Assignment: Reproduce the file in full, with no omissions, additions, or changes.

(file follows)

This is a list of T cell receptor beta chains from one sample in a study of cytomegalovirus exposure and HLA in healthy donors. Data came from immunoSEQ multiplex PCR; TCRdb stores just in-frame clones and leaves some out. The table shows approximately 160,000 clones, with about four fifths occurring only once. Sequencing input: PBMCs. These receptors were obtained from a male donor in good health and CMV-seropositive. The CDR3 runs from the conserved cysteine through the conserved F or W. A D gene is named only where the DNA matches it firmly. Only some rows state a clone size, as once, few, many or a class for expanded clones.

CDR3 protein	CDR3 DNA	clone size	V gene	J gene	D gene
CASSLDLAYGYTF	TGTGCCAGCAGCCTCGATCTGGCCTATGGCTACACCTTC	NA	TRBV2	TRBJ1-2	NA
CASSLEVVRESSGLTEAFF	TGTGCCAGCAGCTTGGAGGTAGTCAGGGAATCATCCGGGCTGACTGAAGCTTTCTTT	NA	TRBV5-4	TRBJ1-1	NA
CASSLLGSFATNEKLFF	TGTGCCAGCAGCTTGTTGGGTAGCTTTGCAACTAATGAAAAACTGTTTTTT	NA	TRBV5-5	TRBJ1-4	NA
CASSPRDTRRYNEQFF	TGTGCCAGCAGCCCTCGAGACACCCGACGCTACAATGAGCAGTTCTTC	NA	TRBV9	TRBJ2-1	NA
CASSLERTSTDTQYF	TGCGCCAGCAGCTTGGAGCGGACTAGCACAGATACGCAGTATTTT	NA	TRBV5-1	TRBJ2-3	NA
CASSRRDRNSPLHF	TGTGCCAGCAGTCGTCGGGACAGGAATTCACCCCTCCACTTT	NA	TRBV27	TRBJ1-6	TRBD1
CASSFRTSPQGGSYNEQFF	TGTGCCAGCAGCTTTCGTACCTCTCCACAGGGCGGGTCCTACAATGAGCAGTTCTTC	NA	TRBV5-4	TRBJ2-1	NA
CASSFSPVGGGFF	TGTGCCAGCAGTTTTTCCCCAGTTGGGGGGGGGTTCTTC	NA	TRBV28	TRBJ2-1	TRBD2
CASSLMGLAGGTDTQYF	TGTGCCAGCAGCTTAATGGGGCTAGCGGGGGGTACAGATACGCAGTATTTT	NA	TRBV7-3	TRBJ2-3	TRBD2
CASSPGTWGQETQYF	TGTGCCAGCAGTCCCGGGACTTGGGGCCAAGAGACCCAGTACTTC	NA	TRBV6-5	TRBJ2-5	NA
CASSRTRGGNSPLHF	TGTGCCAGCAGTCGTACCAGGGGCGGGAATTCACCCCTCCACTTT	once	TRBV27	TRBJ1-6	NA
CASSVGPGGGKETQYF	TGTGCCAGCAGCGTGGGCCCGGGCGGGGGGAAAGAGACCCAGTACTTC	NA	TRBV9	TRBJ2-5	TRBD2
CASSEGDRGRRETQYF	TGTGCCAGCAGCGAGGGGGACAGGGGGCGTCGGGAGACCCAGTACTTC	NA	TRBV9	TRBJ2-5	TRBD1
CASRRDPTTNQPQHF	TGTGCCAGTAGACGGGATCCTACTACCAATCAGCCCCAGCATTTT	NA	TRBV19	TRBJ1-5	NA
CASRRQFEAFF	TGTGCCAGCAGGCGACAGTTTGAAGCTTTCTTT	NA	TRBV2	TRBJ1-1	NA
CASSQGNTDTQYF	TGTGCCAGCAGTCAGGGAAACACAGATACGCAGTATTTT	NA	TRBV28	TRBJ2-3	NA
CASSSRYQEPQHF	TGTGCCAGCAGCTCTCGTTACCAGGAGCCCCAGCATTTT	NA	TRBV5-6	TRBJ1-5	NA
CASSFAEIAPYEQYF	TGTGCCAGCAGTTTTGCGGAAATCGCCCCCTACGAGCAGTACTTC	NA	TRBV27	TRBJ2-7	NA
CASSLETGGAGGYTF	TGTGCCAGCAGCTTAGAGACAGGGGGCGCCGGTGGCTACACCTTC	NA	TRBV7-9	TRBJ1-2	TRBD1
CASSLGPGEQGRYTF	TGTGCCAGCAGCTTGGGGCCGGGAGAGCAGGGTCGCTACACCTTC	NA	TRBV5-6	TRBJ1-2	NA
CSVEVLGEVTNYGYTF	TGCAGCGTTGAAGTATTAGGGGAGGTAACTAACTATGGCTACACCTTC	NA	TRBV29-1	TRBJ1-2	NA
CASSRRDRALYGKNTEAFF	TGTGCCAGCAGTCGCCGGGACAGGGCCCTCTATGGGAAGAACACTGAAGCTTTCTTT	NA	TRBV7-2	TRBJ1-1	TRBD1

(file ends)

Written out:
This is a list of T cell receptor beta chains from one sample in a study of cytomegalovirus exposure and HLA in healthy donors. Data came from immunoSEQ multiplex PCR; TCRdb stores just in-frame clones and leaves some out. The table shows approximately 160,000 clones, with about four fifths occurring only once. Sequencing input: PBMCs. These receptors were obtained from a male donor in good health and CMV-seropositive. The CDR3 runs from the conserved cysteine through the conserved F or W. A D gene is named only where the DNA matches it firmly. Only some rows state a clone size, as once, few, many or a class for expanded clones.

CDR3 protein	CDR3 DNA	clone size	V gene	J gene	D gene
CASSLDLAYGYTF	TGTGCCAGCAGCCTCGATCTGGCCTATGGCTACACCTTC	NA	TRBV2	TRBJ1-2	NA
CASSLEVVRESSGLTEAFF	TGTGCCAGCAGCTTGGAGGTAGTCAGGGAATCATCCGGGCTGACTGAAGCTTTCTTT	NA	TRBV5-4	TRBJ1-1	NA
CASSLLGSFATNEKLFF	TGTGCCAGCAGCTTGTTGGGTAGCTTTGCAACTAATGAAAAACTGTTTTTT	NA	TRBV5-5	TRBJ1-4	NA
CASSPRDTRRYNEQFF	TGTGCCAGCAGCCCTCGAGACACCCGACGCTACAATGAGCAGTTCTTC	NA	TRBV9	TRBJ2-1	NA
CASSLERTSTDTQYF	TGCGCCAGCAGCTTGGAGCGGACTAGCACAGATACGCAGTATTTT	NA	TRBV5-1	TRBJ2-3	NA
CASSRRDRNSPLHF	TGTGCCAGCAGTCGTCGGGACAGGAATTCACCCCTCCACTTT	NA	TRBV27	TRBJ1-6	TRBD1
CASSFRTSPQGGSYNEQFF	TGTGCCAGCAGCTTTCGTACCTCTCCACAGGGCGGGTCCTACAATGAGCAGTTCTTC	NA	TRBV5-4	TRBJ2-1	NA
CASSFSPVGGGFF	TGTGCCAGCAGTTTTTCCCCAGTTGGGGGGGGGTTCTTC	NA	TRBV28	TRBJ2-1	TRBD2
CASSLMGLAGGTDTQYF	TGTGCCAGCAGCTTAATGGGGCTAGCGGGGGGTACAGATACGCAGTATTTT	NA	TRBV7-3	TRBJ2-3	TRBD2
CASSPGTWGQETQYF	TGTGCCAGCAGTCCCGGGACTTGGGGCCAAGAGACCCAGTACTTC	NA	TRBV6-5	TRBJ2-5	NA
CASSRTRGGNSPLHF	TGTGCCAGCAGTCGTACCAGGGGCGGGAATTCACCCCTCCACTTT	once	TRBV27	TRBJ1-6	NA
CASSVGPGGGKETQYF	TGTGCCAGCAGCGTGGGCCCGGGCGGGGGGAAAGAGACCCAGTACTTC	NA	TRBV9	TRBJ2-5	TRBD2
CASSEGDRGRRETQYF	TGTGCCAGCAGCGAGGGGGACAGGGGGCGTCGGGAGACCCAGTACTTC	NA	TRBV9	TRBJ2-5	TRBD1
CASRRDPTTNQPQHF	TGTGCCAGTAGACGGGATCCTACTACCAATCAGCCCCAGCATTTT	NA	TRBV19	TRBJ1-5	NA
CASRRQFEAFF	TGTGCCAGCAGGCGACAGTTTGAAGCTTTCTTT	NA	TRBV2	TRBJ1-1	NA
CASSQGNTDTQYF	TGTGCCAGCAGTCAGGGAAACACAGATACGCAGTATTTT	NA	TRBV28	TRBJ2-3	NA
CASSSRYQEPQHF	TGTGCCAGCAGCTCTCGTTACCAGGAGCCCCAGCATTTT	NA	TRBV5-6	TRBJ1-5	NA
CASSFAEIAPYEQYF	TGTGCCAGCAGTTTTGCGGAAATCGCCCCCTACGAGCAGTACTTC	NA	TRBV27	TRBJ2-7	NA
CASSLETGGAGGYTF	TGTGCCAGCAGCTTAGAGACAGGGGGCGCCGGTGGCTACACCTTC	NA	TRBV7-9	TRBJ1-2	TRBD1
CASSLGPGEQGRYTF	TGTGCCAGCAGCTTGGGGCCGGGAGAGCAGGGTCGCTACACCTTC	NA	TRBV5-6	TRBJ1-2	NA
CSVEVLGEVTNYGYTF	TGCAGCGTTGAAGTATTAGGGGAGGTAACTAACTATGGCTACACCTTC	NA	TRBV29-1	TRBJ1-2	NA
CASSRRDRALYGKNTEAFF	TGTGCCAGCAGTCGCCGGGACAGGGCCCTCTATGGGAAGAACACTGAAGCTTTCTTT	NA	TRBV7-2	TRBJ1-1	TRBD1